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The International Criminal Court and Africa$
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Charles Chernor Jalloh and Ilias Bantekas

Print publication date: 2017

Print ISBN-13: 9780198810568

Published to Oxford Scholarship Online: November 2017

DOI: 10.1093/oso/9780198810568.001.0001

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Operationalizing the Complementarity Principle

Operationalizing the Complementarity Principle

The Case for a Differentiated Standard in Kenya’s Post-Electoral Violence

Chapter:
(p.64) 3 Operationalizing the Complementarity Principle
Source:
The International Criminal Court and Africa
Author(s):

Benson Chinedu Olugbuo

Publisher:
Oxford University Press
DOI:10.1093/oso/9780198810568.003.0004

The chapter discusses the political and legal developments in Kenya, where President Uhuru Muigai Kenyatta and Deputy President William Samoei Ruto were until recently facing ICC indictments for their alleged involvement with orchestrating crimes against humanity. It evaluates whether the decisions of Pre-Trial Chamber II and the Appeals Chamber of the International Criminal Court authorizing the opening of an investigation and dismissing the admissibility challenge by Kenya are a turning point for the ICC in its relationship with national judicial systems in the wider fight against impunity. The chapter seeks to establish whether the decisions of the ICC Chambers limit Kenya’s primary responsibility to hold its citizens accountable. The chapter discusses the prosecutorial policy of ‘inaction’ adopted by the ICC judges and the effect of Pre-Trial Chamber II’s decision to authorize investigation in the Kenya situation based on a liberal interpretation of article 7(2)(a) of the Statute.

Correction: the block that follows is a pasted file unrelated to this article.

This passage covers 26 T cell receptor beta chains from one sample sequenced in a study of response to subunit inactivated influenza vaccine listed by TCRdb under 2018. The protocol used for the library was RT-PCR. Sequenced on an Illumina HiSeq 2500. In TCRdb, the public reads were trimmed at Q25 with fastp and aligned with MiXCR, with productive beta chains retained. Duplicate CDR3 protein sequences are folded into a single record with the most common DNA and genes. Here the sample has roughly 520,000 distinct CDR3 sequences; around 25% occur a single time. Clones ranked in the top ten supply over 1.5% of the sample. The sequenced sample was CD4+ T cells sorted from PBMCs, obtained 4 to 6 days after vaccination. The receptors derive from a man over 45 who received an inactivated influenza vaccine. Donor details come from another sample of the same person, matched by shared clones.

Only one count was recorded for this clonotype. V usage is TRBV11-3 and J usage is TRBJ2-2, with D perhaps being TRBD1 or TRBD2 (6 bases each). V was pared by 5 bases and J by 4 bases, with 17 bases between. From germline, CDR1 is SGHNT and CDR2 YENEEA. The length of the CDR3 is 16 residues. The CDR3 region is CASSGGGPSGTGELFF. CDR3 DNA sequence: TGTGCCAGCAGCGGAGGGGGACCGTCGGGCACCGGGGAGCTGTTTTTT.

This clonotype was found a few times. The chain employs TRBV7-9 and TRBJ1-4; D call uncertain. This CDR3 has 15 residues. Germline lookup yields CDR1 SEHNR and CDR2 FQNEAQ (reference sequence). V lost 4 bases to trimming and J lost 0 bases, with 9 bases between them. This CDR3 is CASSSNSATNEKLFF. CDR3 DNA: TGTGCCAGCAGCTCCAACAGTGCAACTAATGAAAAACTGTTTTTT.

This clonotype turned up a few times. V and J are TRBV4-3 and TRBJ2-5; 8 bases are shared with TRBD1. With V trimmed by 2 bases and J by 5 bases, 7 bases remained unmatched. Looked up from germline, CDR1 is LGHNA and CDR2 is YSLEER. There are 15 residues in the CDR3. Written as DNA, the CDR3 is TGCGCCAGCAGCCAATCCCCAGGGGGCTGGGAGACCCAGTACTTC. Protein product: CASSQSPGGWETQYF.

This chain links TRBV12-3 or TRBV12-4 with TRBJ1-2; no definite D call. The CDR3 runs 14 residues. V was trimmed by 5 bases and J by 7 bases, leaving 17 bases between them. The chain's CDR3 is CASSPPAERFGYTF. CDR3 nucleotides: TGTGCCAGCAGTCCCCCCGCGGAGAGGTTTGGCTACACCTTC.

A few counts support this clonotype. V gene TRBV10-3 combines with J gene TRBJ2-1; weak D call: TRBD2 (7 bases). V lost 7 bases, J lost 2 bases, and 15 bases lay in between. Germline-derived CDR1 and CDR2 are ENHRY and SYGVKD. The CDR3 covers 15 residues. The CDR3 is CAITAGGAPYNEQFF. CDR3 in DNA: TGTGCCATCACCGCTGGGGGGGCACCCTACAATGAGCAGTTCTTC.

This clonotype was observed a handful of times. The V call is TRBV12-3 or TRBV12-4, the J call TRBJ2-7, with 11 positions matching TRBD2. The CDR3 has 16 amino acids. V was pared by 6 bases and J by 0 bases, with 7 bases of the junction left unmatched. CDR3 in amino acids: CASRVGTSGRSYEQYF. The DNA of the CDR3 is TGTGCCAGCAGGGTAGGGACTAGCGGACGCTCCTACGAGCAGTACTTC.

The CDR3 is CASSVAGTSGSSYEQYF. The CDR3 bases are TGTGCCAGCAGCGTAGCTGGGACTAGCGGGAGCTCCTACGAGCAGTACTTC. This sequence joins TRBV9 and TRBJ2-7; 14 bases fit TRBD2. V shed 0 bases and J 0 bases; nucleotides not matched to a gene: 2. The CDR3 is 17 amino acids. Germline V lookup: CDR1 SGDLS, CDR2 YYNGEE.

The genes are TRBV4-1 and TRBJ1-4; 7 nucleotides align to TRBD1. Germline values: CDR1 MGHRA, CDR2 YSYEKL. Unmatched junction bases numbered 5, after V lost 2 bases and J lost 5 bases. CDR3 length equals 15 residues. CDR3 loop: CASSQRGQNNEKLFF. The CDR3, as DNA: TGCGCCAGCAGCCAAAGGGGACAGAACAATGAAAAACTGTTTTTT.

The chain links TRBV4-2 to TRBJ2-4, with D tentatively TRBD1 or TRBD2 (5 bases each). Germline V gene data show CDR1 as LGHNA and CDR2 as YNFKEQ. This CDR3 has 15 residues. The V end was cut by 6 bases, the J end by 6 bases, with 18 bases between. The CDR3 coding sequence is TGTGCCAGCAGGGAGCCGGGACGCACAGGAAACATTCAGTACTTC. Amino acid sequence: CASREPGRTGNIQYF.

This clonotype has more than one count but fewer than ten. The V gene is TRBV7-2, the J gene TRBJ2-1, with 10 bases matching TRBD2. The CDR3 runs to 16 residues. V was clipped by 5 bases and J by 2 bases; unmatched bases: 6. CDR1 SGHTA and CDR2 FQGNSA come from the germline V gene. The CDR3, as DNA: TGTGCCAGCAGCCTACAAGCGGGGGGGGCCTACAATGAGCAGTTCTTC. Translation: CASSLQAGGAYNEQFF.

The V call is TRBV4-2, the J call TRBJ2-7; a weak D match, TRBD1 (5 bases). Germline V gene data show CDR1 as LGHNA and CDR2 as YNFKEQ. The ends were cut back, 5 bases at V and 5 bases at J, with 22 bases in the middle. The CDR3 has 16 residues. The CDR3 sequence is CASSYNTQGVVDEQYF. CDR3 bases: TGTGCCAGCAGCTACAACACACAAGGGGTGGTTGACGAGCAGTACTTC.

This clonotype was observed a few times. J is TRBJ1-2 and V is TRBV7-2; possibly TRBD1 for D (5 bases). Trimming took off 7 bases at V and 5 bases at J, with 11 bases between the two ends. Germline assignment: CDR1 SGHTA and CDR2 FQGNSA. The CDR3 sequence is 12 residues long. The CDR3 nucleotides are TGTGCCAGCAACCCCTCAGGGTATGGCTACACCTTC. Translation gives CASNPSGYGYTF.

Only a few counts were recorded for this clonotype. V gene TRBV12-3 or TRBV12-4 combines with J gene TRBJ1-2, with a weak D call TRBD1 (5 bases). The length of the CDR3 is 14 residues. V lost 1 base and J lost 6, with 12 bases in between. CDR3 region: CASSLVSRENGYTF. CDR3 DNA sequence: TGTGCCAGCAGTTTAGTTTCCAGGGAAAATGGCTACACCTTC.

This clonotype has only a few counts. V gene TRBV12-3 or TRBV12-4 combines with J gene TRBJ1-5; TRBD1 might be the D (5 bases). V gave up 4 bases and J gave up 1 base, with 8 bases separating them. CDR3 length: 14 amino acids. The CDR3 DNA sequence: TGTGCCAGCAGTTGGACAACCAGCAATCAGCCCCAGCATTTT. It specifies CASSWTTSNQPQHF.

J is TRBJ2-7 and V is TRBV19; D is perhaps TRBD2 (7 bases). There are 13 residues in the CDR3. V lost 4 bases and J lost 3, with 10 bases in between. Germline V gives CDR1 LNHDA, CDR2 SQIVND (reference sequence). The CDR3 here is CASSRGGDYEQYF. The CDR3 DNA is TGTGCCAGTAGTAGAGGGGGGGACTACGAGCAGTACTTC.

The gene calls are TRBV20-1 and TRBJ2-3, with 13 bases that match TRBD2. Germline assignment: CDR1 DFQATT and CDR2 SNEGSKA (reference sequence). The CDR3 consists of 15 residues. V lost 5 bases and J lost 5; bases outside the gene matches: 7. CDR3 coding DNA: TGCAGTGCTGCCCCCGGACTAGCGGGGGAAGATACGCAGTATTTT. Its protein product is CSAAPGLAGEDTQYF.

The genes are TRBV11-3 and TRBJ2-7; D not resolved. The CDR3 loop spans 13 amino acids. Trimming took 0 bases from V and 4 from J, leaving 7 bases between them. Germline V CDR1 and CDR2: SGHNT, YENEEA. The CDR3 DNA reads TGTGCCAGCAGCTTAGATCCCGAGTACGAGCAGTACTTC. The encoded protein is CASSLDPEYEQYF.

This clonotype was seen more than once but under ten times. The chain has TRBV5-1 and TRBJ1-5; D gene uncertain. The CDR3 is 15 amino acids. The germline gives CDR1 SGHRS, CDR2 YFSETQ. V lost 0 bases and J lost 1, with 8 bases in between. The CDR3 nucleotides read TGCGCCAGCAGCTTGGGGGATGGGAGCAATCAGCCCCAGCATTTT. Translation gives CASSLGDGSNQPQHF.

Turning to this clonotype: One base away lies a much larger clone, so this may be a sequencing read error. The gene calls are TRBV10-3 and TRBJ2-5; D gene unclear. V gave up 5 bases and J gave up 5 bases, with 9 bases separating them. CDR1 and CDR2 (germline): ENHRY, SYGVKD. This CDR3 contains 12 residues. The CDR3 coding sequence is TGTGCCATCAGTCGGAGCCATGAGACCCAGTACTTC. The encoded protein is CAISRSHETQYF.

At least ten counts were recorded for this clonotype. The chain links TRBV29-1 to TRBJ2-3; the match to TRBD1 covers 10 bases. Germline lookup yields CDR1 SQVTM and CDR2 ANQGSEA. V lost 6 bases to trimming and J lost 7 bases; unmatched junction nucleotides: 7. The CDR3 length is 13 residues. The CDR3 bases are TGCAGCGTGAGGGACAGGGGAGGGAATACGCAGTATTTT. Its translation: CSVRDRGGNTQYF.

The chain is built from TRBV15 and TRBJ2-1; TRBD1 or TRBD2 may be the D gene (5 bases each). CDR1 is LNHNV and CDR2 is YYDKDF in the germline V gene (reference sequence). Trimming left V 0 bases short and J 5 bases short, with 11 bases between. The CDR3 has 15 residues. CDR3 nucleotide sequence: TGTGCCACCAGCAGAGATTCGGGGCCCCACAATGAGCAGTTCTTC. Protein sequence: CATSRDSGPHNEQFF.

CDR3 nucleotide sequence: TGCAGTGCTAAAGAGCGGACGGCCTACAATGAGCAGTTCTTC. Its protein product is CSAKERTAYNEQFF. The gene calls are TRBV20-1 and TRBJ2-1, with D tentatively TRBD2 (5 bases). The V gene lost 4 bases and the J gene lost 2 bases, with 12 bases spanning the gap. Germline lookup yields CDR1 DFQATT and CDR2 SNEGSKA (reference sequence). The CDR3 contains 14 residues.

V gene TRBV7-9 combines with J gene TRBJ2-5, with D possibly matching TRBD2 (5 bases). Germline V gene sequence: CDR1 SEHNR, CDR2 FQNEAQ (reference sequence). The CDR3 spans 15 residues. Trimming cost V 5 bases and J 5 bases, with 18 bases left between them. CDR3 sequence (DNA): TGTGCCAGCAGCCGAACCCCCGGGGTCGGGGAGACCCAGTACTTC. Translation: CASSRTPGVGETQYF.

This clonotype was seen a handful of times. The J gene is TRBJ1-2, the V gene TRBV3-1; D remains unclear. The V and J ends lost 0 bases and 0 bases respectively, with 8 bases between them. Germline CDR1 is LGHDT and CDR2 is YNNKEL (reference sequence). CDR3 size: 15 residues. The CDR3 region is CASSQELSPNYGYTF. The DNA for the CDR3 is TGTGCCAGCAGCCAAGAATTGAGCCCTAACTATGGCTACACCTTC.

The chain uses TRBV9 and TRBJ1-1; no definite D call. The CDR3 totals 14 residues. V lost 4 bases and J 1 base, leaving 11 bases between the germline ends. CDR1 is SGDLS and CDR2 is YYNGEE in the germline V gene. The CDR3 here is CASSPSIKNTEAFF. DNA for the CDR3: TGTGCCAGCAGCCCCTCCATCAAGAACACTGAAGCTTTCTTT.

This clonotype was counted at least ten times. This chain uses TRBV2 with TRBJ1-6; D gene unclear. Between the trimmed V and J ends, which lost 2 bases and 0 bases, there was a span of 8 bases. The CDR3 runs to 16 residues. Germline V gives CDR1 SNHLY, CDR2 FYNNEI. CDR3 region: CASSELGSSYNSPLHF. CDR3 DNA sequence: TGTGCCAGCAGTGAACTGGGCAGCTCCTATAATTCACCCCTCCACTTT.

Keywords:   Kenya, International Criminal Court (ICC), Uhuru Muigai Kenyatta, William Samoei Ruto, Rome Statute

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